Having recently finished a project with Scottish Folk/Pop group Admiral Fallow for video Paper Trench and actor Jeremy Hill, Sammm is always up for a hearty challenge.
“Jeremy is a fantastic guy – he plays all the long shots of Hagrid in Harry Potter, he’s 7ft tall and we had to turn him into a tree. That costume was in production for a long time – like 24 hours a day for a week! It was made of tree, wire, plaster and real bits of bark. He also had a latex facial prosthetic and we covered it with powder for a really nice texture and moss for the intricacies of the face.”
Sammm talks passionately about how Hollywood make-up maestros Dick Smith and Tom Savini are the precursors of everything that is prosthetics.
“They are a massive developmental machine to the industry that is prosthetics, they were the forefathers as it were.”
Having worked on up and coming short film Dregs, Richard Hammond’s Secret Service, UFO starring Jean Claude Van Dam, promo for Resident Evil on the Chop Shop Playstation game and Hellraiser’s 20th Anniversary promo, Sammm Agnew is a growing force in the world of horror. Her artistic direction and creation is limitless. She’s a machine in her own right and continues to devise a diverse collection of work through film, television, theatre and the music scene.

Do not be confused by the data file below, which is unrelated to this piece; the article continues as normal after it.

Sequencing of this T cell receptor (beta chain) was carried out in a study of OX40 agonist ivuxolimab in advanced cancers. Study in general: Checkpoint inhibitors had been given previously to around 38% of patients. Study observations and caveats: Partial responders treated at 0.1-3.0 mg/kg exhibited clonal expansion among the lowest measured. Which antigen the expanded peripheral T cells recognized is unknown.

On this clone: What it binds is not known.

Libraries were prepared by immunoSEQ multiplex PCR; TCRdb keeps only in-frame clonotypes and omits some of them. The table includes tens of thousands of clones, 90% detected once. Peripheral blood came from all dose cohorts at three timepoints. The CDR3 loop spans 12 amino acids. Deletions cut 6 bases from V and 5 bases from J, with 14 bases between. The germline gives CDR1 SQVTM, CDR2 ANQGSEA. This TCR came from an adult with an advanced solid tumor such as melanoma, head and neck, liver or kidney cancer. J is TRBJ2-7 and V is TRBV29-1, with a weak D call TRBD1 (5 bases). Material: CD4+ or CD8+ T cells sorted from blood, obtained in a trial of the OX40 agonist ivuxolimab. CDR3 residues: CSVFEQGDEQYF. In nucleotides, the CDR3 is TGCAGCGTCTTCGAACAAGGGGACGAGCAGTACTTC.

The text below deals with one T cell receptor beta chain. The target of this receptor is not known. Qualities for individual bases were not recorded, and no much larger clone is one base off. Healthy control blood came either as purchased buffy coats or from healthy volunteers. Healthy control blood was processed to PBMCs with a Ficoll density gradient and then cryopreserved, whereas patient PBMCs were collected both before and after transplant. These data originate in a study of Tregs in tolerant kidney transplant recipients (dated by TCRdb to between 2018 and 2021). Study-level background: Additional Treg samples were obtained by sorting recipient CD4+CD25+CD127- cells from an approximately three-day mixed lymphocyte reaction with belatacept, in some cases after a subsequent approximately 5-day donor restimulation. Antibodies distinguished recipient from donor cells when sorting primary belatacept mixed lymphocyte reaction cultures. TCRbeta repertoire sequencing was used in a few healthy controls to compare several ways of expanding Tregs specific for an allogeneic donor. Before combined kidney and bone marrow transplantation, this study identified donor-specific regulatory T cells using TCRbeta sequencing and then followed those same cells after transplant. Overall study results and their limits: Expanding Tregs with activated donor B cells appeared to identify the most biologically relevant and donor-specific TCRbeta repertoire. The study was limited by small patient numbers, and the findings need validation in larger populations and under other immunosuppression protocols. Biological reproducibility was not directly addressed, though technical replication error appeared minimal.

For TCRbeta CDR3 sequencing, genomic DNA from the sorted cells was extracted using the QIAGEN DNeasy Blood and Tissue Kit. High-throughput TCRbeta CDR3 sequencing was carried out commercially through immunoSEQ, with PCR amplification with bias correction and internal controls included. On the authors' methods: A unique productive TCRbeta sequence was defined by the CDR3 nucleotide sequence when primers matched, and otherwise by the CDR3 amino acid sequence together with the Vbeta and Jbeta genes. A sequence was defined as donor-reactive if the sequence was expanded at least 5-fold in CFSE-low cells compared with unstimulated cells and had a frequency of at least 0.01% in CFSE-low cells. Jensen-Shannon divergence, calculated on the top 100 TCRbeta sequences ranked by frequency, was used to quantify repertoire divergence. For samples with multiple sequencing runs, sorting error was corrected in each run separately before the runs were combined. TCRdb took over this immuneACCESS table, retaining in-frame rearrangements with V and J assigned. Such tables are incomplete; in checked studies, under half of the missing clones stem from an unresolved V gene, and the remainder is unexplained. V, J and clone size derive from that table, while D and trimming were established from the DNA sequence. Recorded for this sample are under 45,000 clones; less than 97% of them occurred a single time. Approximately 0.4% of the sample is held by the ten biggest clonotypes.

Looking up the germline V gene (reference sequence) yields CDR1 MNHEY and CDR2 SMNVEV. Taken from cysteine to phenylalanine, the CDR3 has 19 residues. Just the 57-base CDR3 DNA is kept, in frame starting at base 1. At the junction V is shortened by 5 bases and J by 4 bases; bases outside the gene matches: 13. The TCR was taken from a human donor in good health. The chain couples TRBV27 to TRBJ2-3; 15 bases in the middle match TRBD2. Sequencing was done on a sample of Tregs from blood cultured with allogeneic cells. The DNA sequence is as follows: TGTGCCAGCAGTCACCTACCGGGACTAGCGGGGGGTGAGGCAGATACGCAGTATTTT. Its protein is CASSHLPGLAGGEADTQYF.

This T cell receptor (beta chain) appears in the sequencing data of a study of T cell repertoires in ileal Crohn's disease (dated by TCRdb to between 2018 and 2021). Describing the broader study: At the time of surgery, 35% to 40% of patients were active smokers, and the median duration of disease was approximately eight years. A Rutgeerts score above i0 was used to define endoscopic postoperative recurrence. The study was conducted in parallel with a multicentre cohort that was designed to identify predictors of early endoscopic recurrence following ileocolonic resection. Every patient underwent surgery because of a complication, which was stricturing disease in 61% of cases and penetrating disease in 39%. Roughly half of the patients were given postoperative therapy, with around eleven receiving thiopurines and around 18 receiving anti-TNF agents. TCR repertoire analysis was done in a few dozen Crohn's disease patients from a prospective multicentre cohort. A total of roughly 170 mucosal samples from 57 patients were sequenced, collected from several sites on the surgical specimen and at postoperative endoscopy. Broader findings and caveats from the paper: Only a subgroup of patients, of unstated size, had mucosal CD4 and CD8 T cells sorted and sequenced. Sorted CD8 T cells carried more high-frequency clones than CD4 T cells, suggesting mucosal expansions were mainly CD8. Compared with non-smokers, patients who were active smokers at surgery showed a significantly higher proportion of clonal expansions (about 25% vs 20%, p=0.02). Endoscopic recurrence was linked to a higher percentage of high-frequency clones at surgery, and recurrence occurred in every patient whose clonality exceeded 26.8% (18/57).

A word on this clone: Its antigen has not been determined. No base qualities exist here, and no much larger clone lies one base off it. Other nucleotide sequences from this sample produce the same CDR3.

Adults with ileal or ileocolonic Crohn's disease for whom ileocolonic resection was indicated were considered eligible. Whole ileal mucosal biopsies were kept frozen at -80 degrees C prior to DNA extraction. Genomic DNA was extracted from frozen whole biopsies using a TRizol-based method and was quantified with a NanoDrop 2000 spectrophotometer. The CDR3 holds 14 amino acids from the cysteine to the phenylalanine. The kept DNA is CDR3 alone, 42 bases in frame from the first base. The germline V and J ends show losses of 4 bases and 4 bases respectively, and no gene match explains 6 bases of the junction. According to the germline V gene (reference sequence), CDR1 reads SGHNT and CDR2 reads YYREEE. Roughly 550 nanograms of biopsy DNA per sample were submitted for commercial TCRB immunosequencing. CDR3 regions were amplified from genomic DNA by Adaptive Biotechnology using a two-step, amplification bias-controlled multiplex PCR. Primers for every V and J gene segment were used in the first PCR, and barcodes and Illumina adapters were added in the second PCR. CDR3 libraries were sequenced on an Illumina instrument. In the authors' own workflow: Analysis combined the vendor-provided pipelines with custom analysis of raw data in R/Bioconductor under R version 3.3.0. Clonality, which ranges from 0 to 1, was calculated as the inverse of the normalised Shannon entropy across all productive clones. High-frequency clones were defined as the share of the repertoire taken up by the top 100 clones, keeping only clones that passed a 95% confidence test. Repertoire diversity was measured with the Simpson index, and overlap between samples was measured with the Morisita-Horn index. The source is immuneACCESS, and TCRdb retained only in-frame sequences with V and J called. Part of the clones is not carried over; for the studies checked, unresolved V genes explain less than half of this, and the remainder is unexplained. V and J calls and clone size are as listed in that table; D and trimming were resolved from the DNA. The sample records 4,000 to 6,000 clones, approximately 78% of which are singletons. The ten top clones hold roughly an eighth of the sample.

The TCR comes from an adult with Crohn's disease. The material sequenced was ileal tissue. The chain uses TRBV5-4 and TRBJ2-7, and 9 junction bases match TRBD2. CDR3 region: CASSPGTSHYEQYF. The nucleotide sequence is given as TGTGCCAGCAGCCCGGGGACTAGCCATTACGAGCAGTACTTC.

“I’m really interested in things that are meant to be cute but also scary, like something you really want to look after, but can just turn around and bite your face off…you don’t know its capabilities and I think that’s really exciting.”
As I’m about to leave, Sammm unpacks the bag of limbs, ready for rental on a feature film this week. They look so very real I can almost smell them…